I’ve been working on a C library for Earley Intersection parsing, and an awk-like, pattern-match-directed language based on it, but working on testing them thoroughly tends to lead me to working on theft instead.

                          1. 3

                            Thanks for details about alternatives.

                            I have played around with Bison’s GLR option and have almost managed to create a C parser that does not require special handling of typedefs in the lexer (ambiguities still appearing at runtime for a few constructs).

                            Grune and Jacobs’ Parsing Techniques - A Practical Guide is sitting in a pile waiting to be read (the first edition was manageable, the second looks daunting)

                            1. 1

                              I have a print copy of the second, and it’s never struct me as daunting – reading it cover to cover, perhaps, but it’s well suited to dipping into for just specific techniques, with a well-curated bibliography for further details.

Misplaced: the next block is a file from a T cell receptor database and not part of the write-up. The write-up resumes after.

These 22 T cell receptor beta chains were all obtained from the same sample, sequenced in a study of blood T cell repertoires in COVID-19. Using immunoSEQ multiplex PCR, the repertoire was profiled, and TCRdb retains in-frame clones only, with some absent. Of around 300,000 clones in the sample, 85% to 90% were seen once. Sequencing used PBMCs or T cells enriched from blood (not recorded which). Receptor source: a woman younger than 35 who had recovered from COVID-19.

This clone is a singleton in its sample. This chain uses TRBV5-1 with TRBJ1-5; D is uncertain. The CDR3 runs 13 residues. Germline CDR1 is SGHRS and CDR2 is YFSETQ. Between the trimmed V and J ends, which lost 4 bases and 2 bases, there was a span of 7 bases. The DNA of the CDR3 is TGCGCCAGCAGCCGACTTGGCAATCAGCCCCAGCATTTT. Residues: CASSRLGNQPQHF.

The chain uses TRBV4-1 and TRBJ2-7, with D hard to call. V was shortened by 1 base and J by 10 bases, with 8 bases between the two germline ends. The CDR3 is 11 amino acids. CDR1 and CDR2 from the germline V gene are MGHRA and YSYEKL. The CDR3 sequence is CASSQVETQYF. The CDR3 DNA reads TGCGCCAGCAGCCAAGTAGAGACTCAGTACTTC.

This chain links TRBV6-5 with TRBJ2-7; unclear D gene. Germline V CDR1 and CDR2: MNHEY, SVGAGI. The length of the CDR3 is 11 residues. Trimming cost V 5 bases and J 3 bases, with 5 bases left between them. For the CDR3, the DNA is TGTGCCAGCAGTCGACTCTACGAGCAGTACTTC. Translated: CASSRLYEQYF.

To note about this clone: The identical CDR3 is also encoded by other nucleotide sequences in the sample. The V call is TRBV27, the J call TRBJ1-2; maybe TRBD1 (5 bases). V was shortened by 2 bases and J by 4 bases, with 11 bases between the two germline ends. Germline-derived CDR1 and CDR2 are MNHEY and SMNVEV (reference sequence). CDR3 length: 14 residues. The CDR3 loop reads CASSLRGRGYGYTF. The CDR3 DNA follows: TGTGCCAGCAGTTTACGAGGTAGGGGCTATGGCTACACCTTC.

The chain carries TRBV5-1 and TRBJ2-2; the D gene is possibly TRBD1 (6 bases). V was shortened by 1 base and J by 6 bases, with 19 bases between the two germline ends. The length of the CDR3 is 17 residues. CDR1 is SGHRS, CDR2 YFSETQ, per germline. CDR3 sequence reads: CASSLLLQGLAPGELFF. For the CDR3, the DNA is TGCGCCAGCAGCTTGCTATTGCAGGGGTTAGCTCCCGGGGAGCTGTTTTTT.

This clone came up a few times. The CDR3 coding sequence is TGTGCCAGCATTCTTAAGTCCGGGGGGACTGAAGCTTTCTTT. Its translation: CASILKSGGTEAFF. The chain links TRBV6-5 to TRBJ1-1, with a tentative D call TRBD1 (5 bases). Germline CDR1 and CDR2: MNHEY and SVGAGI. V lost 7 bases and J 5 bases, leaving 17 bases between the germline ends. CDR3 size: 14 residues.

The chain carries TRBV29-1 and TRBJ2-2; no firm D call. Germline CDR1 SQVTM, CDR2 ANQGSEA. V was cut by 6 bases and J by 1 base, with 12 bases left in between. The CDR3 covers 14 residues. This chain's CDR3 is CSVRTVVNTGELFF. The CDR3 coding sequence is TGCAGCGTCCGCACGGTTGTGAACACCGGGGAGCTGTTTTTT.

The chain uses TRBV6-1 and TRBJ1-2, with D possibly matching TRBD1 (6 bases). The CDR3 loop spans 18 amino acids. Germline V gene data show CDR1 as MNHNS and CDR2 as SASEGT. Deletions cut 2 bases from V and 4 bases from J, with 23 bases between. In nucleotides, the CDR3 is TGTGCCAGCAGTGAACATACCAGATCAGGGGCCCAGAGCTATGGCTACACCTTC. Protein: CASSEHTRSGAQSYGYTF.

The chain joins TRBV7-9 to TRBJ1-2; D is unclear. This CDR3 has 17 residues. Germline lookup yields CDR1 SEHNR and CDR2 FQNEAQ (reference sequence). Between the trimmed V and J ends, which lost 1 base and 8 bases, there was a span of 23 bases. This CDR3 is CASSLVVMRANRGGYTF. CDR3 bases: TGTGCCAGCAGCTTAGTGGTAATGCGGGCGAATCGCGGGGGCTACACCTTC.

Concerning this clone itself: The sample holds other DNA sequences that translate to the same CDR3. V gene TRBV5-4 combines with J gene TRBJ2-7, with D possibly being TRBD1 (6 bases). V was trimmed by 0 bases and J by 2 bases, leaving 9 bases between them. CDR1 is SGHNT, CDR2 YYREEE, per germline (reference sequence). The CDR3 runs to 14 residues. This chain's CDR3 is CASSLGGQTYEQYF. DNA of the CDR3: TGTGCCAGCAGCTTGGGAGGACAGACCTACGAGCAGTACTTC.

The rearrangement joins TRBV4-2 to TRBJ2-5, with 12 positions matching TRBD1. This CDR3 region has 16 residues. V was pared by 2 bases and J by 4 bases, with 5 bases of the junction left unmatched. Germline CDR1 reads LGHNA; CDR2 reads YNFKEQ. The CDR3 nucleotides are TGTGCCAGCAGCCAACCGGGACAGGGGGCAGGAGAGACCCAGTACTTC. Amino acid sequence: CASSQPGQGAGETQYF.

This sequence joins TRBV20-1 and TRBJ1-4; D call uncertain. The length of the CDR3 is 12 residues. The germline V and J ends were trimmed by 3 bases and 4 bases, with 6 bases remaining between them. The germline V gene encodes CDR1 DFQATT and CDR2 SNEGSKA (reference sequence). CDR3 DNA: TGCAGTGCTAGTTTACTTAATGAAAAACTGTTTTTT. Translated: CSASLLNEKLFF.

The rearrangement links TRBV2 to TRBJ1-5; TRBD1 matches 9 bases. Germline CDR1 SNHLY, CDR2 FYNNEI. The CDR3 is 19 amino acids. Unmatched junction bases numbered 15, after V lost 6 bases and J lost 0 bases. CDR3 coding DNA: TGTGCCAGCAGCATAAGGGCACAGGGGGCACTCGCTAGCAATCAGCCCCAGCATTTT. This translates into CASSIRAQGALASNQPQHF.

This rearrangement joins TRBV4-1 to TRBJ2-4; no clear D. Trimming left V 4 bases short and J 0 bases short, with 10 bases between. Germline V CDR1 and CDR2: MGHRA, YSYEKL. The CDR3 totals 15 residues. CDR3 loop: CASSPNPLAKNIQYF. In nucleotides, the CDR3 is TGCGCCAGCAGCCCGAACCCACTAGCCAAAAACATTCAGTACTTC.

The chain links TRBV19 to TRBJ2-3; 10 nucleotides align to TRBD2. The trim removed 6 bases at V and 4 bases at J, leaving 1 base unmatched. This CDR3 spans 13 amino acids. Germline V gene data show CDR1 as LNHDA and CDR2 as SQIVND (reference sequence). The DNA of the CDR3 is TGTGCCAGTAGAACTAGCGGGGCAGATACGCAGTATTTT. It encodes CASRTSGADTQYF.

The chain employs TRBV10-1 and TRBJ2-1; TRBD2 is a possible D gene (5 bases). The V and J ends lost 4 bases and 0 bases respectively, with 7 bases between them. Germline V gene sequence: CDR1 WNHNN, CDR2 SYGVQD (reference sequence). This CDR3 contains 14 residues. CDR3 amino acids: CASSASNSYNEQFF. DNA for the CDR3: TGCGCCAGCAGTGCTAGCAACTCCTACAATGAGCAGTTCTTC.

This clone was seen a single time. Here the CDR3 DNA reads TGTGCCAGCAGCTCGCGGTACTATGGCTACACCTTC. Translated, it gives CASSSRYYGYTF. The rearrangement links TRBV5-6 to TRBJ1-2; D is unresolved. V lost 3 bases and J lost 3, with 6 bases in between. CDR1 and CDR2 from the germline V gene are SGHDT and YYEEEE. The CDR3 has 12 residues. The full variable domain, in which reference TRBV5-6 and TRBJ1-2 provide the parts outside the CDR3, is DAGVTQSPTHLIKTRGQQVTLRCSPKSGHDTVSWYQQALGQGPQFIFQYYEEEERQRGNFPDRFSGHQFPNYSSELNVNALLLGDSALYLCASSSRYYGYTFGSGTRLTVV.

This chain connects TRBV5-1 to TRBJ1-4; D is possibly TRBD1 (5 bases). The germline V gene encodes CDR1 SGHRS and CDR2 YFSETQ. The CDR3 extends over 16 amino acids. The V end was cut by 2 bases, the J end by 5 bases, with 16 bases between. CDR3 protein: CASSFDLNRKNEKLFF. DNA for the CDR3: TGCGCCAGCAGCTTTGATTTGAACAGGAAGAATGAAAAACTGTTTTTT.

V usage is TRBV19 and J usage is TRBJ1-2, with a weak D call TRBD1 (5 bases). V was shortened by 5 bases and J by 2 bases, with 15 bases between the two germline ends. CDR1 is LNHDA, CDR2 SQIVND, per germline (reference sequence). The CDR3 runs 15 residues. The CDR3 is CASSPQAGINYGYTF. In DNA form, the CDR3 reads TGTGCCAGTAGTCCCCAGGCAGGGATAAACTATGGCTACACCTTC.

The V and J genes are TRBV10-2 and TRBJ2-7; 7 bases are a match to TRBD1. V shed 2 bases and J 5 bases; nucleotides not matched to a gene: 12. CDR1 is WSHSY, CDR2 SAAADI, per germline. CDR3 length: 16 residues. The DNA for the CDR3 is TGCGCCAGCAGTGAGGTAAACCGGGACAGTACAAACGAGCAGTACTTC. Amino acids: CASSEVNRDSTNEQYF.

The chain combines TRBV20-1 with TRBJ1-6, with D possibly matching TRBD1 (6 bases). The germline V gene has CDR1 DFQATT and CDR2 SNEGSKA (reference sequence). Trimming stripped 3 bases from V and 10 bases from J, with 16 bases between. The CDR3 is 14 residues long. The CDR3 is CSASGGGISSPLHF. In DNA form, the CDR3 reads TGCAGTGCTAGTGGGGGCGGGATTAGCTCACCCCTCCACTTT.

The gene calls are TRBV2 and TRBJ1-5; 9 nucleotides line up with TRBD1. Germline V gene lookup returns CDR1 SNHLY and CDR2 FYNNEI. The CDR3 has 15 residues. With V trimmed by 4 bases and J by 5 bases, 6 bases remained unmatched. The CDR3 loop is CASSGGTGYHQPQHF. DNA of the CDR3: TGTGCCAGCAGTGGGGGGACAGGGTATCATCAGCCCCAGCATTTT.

2. 2

                              packrattle is another example of a GLL parser.

                              The times I’ve read about Earley parsers, they seem like the same solution as GLL, but attacking the problem from a different angle. Hopefully someone in academia will eventually prove that.

                              1. 2

                                I’m particularly interested in Earley parsers because some use cases of mine assume ambiguity (reverse-engineering binaries, scraping damaged data), and the chart that Earley parsers build up supports several operations beyond just recognizing & building parse trees:

                                • what terminals/nonterminals would advance the current parse(s) in progress? (i.e., autocomplete)
                                • if we don’t assume where the starting position is, what overlapping instruction encodings are there?
                                • if we inserted a fake nonterminal here, would enough of the parse have completed to match any instances of (some structure) between here and there?
                                • incremental re-parsing of changing input, since earlier columns in the chart are constant once the parser has moved on.
                              2. 2

                                Thank you for adding this. I understand why everybody is excited about Earley parsing, though I personally don’t feel sufficiently grounded in it to share that excitement, but at the very least other lines of research deserve to be mentioned.

                              1. -3

                                The authors obviously don’t know anything about R.

                                1. 3
                                  1. 0